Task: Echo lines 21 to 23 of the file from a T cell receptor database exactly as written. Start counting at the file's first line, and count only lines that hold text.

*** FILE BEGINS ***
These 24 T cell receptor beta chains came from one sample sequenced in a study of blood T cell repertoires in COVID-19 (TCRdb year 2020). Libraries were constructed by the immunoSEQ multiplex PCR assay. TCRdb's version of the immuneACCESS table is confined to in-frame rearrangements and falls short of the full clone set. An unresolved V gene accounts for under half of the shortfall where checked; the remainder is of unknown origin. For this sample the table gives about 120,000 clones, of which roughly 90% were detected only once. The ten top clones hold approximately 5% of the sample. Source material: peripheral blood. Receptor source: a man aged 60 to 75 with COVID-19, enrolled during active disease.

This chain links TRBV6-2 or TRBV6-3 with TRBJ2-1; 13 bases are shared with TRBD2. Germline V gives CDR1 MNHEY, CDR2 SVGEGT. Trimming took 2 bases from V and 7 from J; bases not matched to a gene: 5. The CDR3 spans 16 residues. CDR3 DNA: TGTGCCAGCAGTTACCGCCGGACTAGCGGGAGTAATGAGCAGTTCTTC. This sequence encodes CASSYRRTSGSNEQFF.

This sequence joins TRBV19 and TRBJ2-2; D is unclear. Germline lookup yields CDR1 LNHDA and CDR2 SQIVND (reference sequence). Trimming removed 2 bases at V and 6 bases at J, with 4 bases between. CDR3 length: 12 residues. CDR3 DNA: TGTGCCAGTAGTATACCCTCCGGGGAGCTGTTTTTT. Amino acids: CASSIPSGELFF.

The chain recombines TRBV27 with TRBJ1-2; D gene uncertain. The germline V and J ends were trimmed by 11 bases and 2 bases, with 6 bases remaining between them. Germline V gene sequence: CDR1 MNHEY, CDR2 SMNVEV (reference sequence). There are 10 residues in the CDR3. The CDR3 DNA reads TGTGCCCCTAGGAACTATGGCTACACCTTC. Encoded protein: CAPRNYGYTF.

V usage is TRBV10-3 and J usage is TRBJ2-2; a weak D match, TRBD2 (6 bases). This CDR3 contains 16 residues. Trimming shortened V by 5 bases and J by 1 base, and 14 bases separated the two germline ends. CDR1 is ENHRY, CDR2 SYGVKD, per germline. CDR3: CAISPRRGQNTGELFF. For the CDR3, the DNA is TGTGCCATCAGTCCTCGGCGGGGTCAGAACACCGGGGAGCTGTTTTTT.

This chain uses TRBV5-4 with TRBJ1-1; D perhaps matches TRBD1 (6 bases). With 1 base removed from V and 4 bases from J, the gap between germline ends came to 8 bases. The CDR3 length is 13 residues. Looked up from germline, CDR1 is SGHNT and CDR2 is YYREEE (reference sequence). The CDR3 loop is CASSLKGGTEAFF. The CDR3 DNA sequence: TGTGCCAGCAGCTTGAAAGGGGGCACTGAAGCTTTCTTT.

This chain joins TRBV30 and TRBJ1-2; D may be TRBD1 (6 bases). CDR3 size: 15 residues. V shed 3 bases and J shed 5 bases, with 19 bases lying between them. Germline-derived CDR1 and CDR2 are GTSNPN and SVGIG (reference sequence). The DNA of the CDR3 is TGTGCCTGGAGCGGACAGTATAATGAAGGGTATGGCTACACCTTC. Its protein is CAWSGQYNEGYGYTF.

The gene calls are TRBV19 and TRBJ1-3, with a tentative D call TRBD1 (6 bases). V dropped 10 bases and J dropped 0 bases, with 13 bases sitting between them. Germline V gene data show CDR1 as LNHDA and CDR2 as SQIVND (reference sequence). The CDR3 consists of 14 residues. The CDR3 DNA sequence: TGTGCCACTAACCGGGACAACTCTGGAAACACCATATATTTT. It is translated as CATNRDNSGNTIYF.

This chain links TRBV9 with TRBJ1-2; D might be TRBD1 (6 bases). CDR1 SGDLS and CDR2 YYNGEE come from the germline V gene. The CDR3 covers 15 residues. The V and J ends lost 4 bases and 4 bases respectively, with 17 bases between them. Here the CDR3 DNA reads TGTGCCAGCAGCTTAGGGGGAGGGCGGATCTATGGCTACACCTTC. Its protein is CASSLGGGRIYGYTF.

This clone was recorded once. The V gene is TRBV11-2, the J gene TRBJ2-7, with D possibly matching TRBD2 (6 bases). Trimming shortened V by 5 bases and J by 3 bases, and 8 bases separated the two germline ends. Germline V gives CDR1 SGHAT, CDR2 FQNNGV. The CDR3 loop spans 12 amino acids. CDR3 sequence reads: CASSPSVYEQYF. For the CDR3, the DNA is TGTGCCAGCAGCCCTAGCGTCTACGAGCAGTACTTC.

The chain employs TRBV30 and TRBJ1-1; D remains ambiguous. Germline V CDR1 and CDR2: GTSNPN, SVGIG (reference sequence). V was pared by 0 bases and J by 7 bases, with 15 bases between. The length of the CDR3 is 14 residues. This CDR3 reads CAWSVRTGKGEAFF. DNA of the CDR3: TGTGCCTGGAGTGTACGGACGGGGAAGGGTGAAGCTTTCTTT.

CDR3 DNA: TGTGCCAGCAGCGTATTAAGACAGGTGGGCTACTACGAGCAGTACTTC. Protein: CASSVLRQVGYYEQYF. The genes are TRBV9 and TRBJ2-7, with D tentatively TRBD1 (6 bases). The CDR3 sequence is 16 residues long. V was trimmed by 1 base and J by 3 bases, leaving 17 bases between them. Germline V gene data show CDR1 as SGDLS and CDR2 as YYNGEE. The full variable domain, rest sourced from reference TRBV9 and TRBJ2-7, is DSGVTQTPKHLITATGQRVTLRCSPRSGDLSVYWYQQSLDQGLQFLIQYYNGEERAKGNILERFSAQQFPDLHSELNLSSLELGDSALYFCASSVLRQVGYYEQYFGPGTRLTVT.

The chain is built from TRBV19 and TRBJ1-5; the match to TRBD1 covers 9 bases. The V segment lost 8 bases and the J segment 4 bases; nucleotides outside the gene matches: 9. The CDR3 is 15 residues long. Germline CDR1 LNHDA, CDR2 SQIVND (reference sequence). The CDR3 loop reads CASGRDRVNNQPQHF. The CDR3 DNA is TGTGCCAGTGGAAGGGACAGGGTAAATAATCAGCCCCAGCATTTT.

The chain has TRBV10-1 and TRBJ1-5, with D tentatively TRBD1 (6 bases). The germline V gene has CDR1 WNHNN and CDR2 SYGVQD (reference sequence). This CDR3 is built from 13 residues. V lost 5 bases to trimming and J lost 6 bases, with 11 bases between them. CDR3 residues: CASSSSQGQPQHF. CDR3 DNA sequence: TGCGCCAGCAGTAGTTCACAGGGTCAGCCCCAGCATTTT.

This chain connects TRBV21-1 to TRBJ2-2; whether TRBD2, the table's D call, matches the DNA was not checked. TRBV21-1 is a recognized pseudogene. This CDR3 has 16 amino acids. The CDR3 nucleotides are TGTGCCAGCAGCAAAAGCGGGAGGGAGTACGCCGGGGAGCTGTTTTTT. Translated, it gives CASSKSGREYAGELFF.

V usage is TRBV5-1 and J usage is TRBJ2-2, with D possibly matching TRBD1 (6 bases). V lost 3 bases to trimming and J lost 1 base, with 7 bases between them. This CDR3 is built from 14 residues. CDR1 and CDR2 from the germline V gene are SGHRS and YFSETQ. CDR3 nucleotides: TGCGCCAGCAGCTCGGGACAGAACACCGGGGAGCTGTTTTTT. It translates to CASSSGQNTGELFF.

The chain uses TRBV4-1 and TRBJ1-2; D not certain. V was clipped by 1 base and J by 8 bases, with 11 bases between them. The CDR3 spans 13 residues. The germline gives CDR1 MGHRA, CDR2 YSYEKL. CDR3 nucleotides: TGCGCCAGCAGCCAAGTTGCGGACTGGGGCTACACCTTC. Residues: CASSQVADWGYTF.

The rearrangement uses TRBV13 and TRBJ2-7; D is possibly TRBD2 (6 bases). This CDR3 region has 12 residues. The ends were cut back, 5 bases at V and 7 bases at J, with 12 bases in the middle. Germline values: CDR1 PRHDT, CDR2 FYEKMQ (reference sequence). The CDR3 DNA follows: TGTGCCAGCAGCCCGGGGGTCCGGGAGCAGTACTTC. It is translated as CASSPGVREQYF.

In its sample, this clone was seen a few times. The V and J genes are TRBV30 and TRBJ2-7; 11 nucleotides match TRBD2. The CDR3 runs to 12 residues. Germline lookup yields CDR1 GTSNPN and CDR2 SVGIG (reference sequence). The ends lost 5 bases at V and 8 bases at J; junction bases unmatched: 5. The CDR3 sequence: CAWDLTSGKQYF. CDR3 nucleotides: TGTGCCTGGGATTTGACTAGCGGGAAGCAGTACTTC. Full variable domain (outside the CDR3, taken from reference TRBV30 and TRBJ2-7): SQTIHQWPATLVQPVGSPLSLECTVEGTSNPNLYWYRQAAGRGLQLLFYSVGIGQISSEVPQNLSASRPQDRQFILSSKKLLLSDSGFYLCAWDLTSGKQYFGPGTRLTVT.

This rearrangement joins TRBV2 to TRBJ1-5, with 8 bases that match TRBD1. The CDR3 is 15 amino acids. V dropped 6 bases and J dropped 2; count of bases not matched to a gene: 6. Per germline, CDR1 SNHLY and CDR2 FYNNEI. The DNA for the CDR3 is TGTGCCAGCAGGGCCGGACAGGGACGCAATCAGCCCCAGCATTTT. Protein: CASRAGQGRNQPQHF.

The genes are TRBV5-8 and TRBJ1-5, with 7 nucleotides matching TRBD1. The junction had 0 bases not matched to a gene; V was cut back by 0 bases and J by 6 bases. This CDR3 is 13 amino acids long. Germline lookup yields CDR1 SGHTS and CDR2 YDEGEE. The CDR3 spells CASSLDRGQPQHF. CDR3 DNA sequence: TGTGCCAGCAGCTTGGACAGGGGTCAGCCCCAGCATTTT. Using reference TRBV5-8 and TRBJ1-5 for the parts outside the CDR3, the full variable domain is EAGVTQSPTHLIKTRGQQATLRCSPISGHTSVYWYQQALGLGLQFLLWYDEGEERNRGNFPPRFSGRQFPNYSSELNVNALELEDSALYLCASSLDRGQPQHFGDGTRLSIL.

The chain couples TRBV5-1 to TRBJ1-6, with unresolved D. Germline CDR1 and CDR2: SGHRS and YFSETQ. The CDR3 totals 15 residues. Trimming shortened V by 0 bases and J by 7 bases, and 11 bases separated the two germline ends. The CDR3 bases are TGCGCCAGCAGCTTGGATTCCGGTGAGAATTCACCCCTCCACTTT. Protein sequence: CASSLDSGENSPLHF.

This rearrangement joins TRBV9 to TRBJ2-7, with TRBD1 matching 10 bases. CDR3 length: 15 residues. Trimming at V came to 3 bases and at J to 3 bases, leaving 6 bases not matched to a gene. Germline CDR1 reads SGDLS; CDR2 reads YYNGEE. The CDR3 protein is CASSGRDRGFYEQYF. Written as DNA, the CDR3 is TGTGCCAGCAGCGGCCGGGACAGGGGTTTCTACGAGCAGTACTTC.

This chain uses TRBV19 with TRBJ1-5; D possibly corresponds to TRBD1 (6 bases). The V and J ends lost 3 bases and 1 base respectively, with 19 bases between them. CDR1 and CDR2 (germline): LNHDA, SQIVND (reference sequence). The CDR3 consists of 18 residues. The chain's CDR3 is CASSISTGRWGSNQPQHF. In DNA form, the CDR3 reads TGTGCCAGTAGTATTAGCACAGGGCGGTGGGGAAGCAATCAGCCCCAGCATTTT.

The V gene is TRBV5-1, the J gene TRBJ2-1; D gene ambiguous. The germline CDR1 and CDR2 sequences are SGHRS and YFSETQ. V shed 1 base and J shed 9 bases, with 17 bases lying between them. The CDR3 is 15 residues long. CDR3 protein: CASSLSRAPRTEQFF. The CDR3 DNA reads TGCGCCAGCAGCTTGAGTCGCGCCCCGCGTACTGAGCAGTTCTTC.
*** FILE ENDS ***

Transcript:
The genes are TRBV5-8 and TRBJ1-5, with 7 nucleotides matching TRBD1. The junction had 0 bases not matched to a gene; V was cut back by 0 bases and J by 6 bases. This CDR3 is 13 amino acids long. Germline lookup yields CDR1 SGHTS and CDR2 YDEGEE. The CDR3 spells CASSLDRGQPQHF. CDR3 DNA sequence: TGTGCCAGCAGCTTGGACAGGGGTCAGCCCCAGCATTTT. Using reference TRBV5-8 and TRBJ1-5 for the parts outside the CDR3, the full variable domain is EAGVTQSPTHLIKTRGQQATLRCSPISGHTSVYWYQQALGLGLQFLLWYDEGEERNRGNFPPRFSGRQFPNYSSELNVNALELEDSALYLCASSLDRGQPQHFGDGTRLSIL.

The chain couples TRBV5-1 to TRBJ1-6, with unresolved D. Germline CDR1 and CDR2: SGHRS and YFSETQ. The CDR3 totals 15 residues. Trimming shortened V by 0 bases and J by 7 bases, and 11 bases separated the two germline ends. The CDR3 bases are TGCGCCAGCAGCTTGGATTCCGGTGAGAATTCACCCCTCCACTTT. Protein sequence: CASSLDSGENSPLHF.

This rearrangement joins TRBV9 to TRBJ2-7, with TRBD1 matching 10 bases. CDR3 length: 15 residues. Trimming at V came to 3 bases and at J to 3 bases, leaving 6 bases not matched to a gene. Germline CDR1 reads SGDLS; CDR2 reads YYNGEE. The CDR3 protein is CASSGRDRGFYEQYF. Written as DNA, the CDR3 is TGTGCCAGCAGCGGCCGGGACAGGGGTTTCTACGAGCAGTACTTC.